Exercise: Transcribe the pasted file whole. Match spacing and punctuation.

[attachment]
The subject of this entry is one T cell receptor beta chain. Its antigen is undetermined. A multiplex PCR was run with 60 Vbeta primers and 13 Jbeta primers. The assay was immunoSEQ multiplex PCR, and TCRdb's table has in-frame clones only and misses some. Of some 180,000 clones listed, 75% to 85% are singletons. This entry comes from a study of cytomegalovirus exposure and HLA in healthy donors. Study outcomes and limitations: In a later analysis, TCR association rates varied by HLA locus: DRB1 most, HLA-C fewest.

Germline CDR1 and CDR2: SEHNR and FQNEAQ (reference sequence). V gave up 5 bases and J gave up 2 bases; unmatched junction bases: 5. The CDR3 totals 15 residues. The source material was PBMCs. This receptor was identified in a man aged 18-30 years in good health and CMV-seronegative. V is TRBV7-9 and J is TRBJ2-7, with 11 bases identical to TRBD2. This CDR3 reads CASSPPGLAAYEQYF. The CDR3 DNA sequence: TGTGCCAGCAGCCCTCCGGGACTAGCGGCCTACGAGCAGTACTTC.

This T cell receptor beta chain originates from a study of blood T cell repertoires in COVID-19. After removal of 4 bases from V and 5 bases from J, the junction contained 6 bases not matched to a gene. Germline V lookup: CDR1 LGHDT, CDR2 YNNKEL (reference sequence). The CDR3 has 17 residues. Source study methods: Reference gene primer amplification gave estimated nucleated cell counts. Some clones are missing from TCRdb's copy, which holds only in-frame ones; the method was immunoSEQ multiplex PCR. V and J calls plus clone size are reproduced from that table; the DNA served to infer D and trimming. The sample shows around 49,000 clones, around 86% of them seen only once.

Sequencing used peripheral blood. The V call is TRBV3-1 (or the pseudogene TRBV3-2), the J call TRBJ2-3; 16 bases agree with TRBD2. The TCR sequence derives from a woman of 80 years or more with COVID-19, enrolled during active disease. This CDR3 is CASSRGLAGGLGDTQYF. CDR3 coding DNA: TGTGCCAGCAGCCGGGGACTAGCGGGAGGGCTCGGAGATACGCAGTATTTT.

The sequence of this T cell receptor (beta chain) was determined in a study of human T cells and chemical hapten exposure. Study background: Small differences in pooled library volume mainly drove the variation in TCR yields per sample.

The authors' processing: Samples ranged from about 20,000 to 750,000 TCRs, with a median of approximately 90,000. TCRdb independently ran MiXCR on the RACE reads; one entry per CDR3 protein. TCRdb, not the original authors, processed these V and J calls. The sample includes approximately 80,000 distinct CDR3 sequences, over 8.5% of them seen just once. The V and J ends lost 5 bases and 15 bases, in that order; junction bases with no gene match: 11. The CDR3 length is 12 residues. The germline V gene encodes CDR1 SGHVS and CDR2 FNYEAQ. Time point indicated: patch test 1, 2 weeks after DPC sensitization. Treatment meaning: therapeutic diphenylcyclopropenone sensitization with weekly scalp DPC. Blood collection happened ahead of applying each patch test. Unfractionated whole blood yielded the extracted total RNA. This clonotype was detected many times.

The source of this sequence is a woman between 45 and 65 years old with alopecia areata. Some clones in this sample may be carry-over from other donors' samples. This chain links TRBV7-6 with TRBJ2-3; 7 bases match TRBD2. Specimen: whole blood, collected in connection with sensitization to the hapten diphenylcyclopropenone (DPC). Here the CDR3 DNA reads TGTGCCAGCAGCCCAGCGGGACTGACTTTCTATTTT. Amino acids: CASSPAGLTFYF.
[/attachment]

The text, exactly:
The subject of this entry is one T cell receptor beta chain. Its antigen is undetermined. A multiplex PCR was run with 60 Vbeta primers and 13 Jbeta primers. The assay was immunoSEQ multiplex PCR, and TCRdb's table has in-frame clones only and misses some. Of some 180,000 clones listed, 75% to 85% are singletons. This entry comes from a study of cytomegalovirus exposure and HLA in healthy donors. Study outcomes and limitations: In a later analysis, TCR association rates varied by HLA locus: DRB1 most, HLA-C fewest.

Germline CDR1 and CDR2: SEHNR and FQNEAQ (reference sequence). V gave up 5 bases and J gave up 2 bases; unmatched junction bases: 5. The CDR3 totals 15 residues. The source material was PBMCs. This receptor was identified in a man aged 18-30 years in good health and CMV-seronegative. V is TRBV7-9 and J is TRBJ2-7, with 11 bases identical to TRBD2. This CDR3 reads CASSPPGLAAYEQYF. The CDR3 DNA sequence: TGTGCCAGCAGCCCTCCGGGACTAGCGGCCTACGAGCAGTACTTC.

This T cell receptor beta chain originates from a study of blood T cell repertoires in COVID-19. After removal of 4 bases from V and 5 bases from J, the junction contained 6 bases not matched to a gene. Germline V lookup: CDR1 LGHDT, CDR2 YNNKEL (reference sequence). The CDR3 has 17 residues. Source study methods: Reference gene primer amplification gave estimated nucleated cell counts. Some clones are missing from TCRdb's copy, which holds only in-frame ones; the method was immunoSEQ multiplex PCR. V and J calls plus clone size are reproduced from that table; the DNA served to infer D and trimming. The sample shows around 49,000 clones, around 86% of them seen only once.

Sequencing used peripheral blood. The V call is TRBV3-1 (or the pseudogene TRBV3-2), the J call TRBJ2-3; 16 bases agree with TRBD2. The TCR sequence derives from a woman of 80 years or more with COVID-19, enrolled during active disease. This CDR3 is CASSRGLAGGLGDTQYF. CDR3 coding DNA: TGTGCCAGCAGCCGGGGACTAGCGGGAGGGCTCGGAGATACGCAGTATTTT.

The sequence of this T cell receptor (beta chain) was determined in a study of human T cells and chemical hapten exposure. Study background: Small differences in pooled library volume mainly drove the variation in TCR yields per sample.

The authors' processing: Samples ranged from about 20,000 to 750,000 TCRs, with a median of approximately 90,000. TCRdb independently ran MiXCR on the RACE reads; one entry per CDR3 protein. TCRdb, not the original authors, processed these V and J calls. The sample includes approximately 80,000 distinct CDR3 sequences, over 8.5% of them seen just once. The V and J ends lost 5 bases and 15 bases, in that order; junction bases with no gene match: 11. The CDR3 length is 12 residues. The germline V gene encodes CDR1 SGHVS and CDR2 FNYEAQ. Time point indicated: patch test 1, 2 weeks after DPC sensitization. Treatment meaning: therapeutic diphenylcyclopropenone sensitization with weekly scalp DPC. Blood collection happened ahead of applying each patch test. Unfractionated whole blood yielded the extracted total RNA. This clonotype was detected many times.

The source of this sequence is a woman between 45 and 65 years old with alopecia areata. Some clones in this sample may be carry-over from other donors' samples. This chain links TRBV7-6 with TRBJ2-3; 7 bases match TRBD2. Specimen: whole blood, collected in connection with sensitization to the hapten diphenylcyclopropenone (DPC). Here the CDR3 DNA reads TGTGCCAGCAGCCCAGCGGGACTGACTTTCTATTTT. Amino acids: CASSPAGLTFYF.